Repairing your iPhone: DIY or hire a pro?
Now that we’re all inextricably tethered to our smartphones, it’s especially frustrating when they break. Suddenly you’re cut off from the world, unable to talk, text, Google, and, perhaps worst of all, play Candy Crush Saga. So what happens when your iPhone hits the pavement and cracks like an egg? Or won’t turn on? Or goes for a swim? Maybe it’s something basic, or maybe not. Whatever the case, you might be thinking you can fix it yourself. After all, you’re handy with a screwdriver, and you’ve been known to pry open a malfunctioning PC. How hard could iPhone repair really be?
Let’s take a look at some common problems and whether or not it’s smart to try to fix them on your own.
The worn-out battery
It’s a sad truth that rechargeable batteries wear out over time. After about a year, you’ll probably notice that your iPhone doesn’t last as long between charges. At two years, average runtime plummets. Eventually, you’ll be lucky to get half a day out of it.
Unfortunately, Apple makes it extremely difficult for users to replace an iPhone battery, and attempting to do so will void your manufacturer warranty (because it involves opening up the phone). Of course, after the first year you’re out of warranty anyway, but it’s still a fairly tricky bit of electronics surgery.
Apple will replace an out-of-warranty iPhone battery for $79, and you can probably find a local repair shop that will do the same, possibly for a little less money. However, if you’re comfortable working with electronics, you can also hit up eBay for an inexpensive replacement battery and toolkit (usually around $15), then head to YouTube for how-to videos.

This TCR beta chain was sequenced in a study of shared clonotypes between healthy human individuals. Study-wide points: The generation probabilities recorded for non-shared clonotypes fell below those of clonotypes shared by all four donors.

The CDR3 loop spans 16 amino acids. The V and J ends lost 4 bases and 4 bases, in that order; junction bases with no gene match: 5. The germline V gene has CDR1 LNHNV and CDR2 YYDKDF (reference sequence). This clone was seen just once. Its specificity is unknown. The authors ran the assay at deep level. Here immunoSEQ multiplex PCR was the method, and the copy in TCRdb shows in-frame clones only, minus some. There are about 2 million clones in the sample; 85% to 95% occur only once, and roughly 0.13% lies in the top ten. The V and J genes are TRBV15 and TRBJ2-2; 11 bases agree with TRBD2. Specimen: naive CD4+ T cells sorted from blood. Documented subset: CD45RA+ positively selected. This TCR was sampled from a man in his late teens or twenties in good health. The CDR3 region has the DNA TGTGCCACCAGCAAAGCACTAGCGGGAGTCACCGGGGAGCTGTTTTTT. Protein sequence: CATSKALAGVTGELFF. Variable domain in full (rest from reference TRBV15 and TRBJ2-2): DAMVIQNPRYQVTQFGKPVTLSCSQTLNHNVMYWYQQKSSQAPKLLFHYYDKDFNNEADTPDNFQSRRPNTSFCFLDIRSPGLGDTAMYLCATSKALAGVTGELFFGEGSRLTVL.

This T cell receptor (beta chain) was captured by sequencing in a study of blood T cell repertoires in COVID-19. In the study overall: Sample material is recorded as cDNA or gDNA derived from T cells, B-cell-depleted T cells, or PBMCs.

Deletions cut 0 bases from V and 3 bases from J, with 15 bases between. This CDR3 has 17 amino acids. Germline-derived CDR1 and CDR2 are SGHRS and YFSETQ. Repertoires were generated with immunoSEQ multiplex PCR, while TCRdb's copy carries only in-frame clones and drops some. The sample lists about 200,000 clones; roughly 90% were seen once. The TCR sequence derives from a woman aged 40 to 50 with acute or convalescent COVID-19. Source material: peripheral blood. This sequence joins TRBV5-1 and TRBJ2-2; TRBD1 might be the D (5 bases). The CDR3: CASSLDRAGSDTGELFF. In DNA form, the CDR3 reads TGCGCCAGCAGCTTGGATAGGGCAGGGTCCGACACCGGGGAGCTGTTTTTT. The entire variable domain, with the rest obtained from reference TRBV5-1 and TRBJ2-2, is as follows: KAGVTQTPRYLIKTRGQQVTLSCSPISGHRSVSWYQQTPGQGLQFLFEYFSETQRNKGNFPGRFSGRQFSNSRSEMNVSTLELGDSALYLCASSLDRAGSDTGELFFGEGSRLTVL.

The busted screen
It’s not Apple’s fault that gravity attacked your iPhone, which is why a broken screen isn’t covered under warranty. Alas, statistics show that a cracked display is the number-one problem experienced by smartphone owners.
Is this something you can fix yourself? It’s a longshot. As with replacement batteries, you can usually find replacement screens on eBay and how-to repair videos on YouTube. But opening up your iPhone will void whatever warranty you have left, so it’s not a good idea unless that coverage has already expired.
What’s more, screen replacement makes battery replacement look like a day at the beach. It’s extremely complicated, often involving the extraction of tiny, cracked shards of glass. For most users, the smarter move is to hire a pro.
The all-wet iPhone
Did you drop your iPhone in the potty? Jump in the pool while it was still in your pocket? Obviously water is not a smartphone’s friend, though an inadvertent swim isn’t necessarily a death sentence.
Try this trick: immediately dry the phone as best you can, then submerge it in bowl of dry rice overnight. The grains will absorb much--perhaps most--of the moisture, potentially rescuing your drowned device after the fact.
If that doesn’t work, well, even a repair shop probably won’t be able to do much. You may have to pony up for a replacement.
The safety net
Truth be told, the DIY and repair-shop options both have their challenges--not the least of which are accurately estimating your own repair skills. The smarter option: an insurance plan which can cover the cost of any repairs (or, if needed, replacements). A good policy will protect you from nearly any kind of loss: a cracked screen, a total submersion, and more.
To learn more about the common dangers your devices face and what you can do to keep them safe, check out this infographic from Worth Ave Group.